Last night’s data releases showed durable goods orders rose 1.0% in October when 0.5% was forecast. Ex of lumpy transportation, orders still rose 0.5%. But the trend is not expected to last.

Flash estimates of November PMIs showed manufacturing falling into contraction at 47.6, down from 50.7 in October, and services dropping to 46.1 from 47.8. In the post-lockdown economy, US consumers had been lapping up services such as travel, entertainment and dining, which appears now to be running its course. Although a big part of services is healthcare.

The final Michigan Uni consumer confidence survey for November showed an increase to 56.8 from 54.7 two weeks ago, suggesting consumers are fans of a deadlocked Congress as well. But that’s down from 59.9 in October, and given is this is 100-neutral index, still way into pessimistic territory.

I reckon Americans are going to go all-out for this year’s Thanksgiving and Christmas after two years of muted celebration and minimal family gathering, like some sort of death row meal, and then batten down the hatches in 2023.

Research has revealed the standard Thanksgiving meal of turkey and all the trimmings will cost 20% more this year than last.


There is much confusion around the EU/G7 oil price cap on Russian exports due to come into force on December 5. Last night it was suggested the cap price will be US$65-70/bbl.

The point of the cap is to reduce Russia’s war funding capacity. But currently Russia is selling its oil at US$60/bbl – well above its cost of production — so what’s the point?

The point is the cap applies not to EU/G7 countries, it applies to other countries, such as China and India, who are buying Russian oil.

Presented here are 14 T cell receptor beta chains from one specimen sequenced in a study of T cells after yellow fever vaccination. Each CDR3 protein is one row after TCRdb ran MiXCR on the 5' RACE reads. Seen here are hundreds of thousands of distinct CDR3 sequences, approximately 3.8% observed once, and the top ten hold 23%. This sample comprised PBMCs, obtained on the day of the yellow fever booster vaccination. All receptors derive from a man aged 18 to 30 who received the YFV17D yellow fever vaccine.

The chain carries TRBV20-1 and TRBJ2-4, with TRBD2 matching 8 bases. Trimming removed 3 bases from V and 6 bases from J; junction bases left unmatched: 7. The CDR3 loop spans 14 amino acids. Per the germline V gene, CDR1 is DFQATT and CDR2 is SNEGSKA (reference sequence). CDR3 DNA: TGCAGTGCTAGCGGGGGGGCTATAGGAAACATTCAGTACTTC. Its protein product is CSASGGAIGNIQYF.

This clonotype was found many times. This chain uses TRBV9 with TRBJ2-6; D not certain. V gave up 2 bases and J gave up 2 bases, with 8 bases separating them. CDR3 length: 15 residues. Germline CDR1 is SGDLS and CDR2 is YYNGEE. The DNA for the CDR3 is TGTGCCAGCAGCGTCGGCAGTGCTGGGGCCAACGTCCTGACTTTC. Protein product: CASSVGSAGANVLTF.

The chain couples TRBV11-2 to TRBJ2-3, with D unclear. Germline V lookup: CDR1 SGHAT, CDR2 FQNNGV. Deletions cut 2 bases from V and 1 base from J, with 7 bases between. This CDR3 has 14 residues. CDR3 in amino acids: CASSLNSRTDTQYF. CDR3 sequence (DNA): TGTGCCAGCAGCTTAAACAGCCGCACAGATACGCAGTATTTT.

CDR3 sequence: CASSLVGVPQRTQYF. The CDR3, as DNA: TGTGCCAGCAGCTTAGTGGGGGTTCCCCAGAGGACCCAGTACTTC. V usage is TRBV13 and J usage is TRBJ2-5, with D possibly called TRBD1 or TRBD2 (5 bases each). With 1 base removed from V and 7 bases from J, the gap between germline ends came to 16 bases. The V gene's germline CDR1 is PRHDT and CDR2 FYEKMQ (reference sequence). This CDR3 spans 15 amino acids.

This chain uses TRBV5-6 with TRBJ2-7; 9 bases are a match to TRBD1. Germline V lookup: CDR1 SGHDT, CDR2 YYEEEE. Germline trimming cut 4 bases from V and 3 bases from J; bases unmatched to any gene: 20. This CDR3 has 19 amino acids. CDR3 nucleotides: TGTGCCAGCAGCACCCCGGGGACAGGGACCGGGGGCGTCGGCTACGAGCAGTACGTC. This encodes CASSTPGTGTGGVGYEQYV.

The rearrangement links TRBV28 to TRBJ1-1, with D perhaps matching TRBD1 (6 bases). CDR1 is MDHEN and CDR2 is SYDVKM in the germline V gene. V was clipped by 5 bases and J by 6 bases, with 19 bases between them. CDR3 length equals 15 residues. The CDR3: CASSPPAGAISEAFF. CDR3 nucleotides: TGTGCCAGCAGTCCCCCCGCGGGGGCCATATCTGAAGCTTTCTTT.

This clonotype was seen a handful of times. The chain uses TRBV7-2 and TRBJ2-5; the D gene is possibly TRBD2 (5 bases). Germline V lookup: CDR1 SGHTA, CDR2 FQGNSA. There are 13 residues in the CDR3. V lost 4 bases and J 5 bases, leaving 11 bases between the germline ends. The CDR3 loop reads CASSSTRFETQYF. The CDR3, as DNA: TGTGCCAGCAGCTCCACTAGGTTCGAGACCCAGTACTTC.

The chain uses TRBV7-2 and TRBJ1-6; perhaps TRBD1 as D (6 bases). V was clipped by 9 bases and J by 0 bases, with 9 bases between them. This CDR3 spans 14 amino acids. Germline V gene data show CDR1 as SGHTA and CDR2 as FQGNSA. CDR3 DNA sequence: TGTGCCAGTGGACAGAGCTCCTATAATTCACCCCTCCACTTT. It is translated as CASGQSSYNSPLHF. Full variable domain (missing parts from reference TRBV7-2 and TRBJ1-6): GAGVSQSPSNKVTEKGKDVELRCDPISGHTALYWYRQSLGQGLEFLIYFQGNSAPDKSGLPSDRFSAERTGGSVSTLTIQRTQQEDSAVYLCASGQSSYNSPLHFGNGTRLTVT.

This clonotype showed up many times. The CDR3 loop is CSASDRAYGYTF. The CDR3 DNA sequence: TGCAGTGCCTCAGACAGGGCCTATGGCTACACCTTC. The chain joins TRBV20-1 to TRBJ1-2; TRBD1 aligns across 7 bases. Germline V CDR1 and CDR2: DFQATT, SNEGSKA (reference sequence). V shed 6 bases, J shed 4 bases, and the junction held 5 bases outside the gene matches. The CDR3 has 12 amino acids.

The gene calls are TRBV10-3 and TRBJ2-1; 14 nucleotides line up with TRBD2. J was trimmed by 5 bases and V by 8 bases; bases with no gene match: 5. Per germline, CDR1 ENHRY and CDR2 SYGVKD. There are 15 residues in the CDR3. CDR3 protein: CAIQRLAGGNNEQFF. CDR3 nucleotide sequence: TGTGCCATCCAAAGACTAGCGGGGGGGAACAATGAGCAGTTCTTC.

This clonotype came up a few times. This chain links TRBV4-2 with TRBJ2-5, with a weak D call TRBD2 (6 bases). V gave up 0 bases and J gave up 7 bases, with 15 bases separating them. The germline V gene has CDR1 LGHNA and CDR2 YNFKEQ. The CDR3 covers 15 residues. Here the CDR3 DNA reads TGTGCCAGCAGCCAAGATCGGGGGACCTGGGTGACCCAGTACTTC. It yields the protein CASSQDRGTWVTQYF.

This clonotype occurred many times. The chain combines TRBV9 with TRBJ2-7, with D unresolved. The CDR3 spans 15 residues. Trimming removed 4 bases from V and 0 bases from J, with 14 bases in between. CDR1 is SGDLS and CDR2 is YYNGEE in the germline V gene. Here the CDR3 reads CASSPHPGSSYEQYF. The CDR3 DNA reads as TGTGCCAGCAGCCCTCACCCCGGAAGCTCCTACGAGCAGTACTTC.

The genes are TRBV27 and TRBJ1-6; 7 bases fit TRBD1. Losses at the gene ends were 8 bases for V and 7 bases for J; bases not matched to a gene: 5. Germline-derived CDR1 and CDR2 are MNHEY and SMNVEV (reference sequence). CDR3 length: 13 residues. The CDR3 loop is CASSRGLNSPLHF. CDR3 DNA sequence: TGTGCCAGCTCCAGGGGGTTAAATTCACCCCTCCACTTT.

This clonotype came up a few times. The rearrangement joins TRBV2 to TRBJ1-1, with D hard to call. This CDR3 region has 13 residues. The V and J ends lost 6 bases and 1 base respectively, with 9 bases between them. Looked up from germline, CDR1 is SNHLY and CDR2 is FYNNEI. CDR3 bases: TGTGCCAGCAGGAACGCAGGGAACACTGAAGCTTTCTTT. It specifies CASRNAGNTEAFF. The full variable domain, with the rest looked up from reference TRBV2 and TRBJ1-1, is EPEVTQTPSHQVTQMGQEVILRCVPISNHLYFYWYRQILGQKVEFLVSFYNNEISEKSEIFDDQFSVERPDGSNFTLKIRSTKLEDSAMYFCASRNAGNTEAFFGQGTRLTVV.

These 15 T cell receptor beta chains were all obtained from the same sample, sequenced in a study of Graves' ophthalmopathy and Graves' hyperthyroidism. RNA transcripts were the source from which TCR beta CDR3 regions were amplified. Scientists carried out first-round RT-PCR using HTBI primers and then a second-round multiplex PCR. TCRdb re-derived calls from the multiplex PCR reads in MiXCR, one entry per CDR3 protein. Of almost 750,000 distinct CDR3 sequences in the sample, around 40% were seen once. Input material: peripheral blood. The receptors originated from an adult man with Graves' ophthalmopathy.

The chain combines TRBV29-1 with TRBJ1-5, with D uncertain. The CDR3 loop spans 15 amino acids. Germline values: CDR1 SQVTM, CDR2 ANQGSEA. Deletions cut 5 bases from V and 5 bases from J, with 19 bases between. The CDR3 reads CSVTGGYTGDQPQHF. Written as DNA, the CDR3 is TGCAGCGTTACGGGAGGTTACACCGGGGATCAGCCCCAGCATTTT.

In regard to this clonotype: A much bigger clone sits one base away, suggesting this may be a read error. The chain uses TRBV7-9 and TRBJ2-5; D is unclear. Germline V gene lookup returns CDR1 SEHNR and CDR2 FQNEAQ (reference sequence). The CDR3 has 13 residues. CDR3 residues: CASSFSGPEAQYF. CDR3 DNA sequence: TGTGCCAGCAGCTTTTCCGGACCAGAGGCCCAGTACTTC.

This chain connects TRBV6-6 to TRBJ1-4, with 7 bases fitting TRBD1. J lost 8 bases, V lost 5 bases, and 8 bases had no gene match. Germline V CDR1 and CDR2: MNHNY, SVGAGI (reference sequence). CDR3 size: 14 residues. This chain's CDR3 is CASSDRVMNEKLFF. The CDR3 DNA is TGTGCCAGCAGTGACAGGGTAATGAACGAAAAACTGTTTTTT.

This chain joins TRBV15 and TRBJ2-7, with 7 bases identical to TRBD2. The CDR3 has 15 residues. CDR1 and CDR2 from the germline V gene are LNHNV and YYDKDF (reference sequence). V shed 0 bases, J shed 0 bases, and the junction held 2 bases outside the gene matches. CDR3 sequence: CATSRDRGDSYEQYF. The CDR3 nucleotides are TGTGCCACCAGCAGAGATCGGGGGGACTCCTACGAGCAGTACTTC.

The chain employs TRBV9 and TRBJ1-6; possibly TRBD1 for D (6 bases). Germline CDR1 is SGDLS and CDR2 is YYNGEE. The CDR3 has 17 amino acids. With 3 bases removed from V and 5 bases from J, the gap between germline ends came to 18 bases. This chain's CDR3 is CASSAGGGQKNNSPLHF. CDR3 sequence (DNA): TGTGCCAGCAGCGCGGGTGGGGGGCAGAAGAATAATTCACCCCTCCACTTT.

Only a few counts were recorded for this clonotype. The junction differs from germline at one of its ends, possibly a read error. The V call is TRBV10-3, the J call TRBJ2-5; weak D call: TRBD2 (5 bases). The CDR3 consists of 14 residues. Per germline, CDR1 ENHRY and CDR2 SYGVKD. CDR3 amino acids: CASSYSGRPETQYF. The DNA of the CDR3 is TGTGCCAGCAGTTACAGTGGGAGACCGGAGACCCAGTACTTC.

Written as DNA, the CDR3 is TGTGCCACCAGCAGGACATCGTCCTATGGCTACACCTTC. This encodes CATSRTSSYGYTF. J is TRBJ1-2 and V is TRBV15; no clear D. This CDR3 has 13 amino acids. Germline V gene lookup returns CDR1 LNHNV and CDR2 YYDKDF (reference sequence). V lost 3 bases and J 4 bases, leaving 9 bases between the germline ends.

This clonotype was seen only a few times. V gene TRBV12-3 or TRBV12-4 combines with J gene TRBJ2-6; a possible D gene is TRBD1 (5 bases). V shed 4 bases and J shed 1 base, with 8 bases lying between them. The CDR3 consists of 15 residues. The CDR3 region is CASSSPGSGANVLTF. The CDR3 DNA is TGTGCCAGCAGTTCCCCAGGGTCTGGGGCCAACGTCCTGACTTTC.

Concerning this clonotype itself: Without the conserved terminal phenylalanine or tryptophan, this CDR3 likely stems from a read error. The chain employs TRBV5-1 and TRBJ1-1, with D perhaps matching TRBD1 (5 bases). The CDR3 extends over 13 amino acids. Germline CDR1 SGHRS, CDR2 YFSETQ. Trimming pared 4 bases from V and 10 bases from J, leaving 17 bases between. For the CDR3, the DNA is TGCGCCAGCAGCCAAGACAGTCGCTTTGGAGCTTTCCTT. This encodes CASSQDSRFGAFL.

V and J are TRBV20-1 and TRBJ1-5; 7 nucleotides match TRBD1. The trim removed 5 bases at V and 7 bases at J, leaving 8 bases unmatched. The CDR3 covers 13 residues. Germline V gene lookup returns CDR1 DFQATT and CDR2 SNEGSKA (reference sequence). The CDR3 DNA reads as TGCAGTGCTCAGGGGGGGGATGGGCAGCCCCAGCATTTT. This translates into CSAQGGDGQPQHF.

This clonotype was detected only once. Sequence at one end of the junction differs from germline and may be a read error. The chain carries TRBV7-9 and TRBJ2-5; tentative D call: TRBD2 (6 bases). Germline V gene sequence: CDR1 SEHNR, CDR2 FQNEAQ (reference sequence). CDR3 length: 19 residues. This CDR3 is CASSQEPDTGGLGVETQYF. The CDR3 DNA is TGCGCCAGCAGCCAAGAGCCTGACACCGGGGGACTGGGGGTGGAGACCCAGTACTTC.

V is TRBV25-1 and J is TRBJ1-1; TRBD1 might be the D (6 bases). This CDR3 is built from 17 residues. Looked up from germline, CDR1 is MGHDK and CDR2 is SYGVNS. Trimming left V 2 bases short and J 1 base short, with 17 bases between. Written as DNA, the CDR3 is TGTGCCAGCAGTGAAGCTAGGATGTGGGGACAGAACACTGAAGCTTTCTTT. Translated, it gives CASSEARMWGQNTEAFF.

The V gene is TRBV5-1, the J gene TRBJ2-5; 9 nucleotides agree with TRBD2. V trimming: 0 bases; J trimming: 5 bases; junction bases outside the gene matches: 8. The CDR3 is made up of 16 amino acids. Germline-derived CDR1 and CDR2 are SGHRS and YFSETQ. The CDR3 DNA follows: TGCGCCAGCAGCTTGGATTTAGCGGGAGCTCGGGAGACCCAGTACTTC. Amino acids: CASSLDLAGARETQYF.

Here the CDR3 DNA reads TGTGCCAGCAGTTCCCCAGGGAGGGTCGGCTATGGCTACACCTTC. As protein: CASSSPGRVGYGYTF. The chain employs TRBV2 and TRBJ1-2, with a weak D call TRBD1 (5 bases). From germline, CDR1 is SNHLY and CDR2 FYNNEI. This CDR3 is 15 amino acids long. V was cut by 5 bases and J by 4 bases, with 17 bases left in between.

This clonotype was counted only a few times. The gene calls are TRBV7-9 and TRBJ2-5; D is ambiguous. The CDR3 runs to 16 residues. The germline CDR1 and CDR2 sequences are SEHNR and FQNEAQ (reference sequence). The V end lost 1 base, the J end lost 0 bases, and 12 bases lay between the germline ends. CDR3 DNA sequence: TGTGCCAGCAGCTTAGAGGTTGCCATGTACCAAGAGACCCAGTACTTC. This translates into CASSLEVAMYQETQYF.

The EU/G7 will from December 5 ban Russian imports altogether. If you’re wondering why China et al don’t just give Europe the finger, Europe controls some 95% of global maritime services – shipping and insurance – and those services will be sanctioned. In other words unless you comply, you can buy it, but you can’t get it.

Confusion had oil prices down last night, as US$65-70/bbl seemed pointless.

Coincidence? Russia is threatening to reduce Europe’s gas supply through the pipeline that runs via Ukraine from next week, accusing Ukraine of syphoning off gas meant for Moldova. Temperatures in Europe have begun to fall.

Maybe Ukraine is taking some gas, in an agreement with Moldova, given Russia continues to destroy its energy infrastructure. No one believes anything out of Moscow.

Gas prices in Europe are on the rise again, nonetheless. US domestic gas prices also shot up 8% last night as the weather bureau warned of cold ahead.

Otherwise, the big drop in the US dollar did not provide any boost to commodity prices last night. China has moved to increase movement restrictions in Beijing and Shanghai.

The Aussie is up 1.3% at US$0.6734.


The SPI Overnight closed up 5 points.

There is another sizeable list of companies holding AGMs today.

Strike Energy Ltd (ASX:STX) reports earnings and New Hope Corporation Ltd (ASX:NHC) provides a quarterly.

ALS Ltd (ASX:ALQ) and Nufarm Ltd (ASX:NUF) go ex.

Wall Street is closed tonight.

"The Overnight Report: Within Minutes" was originally published on FNArena.com and was republished with permission.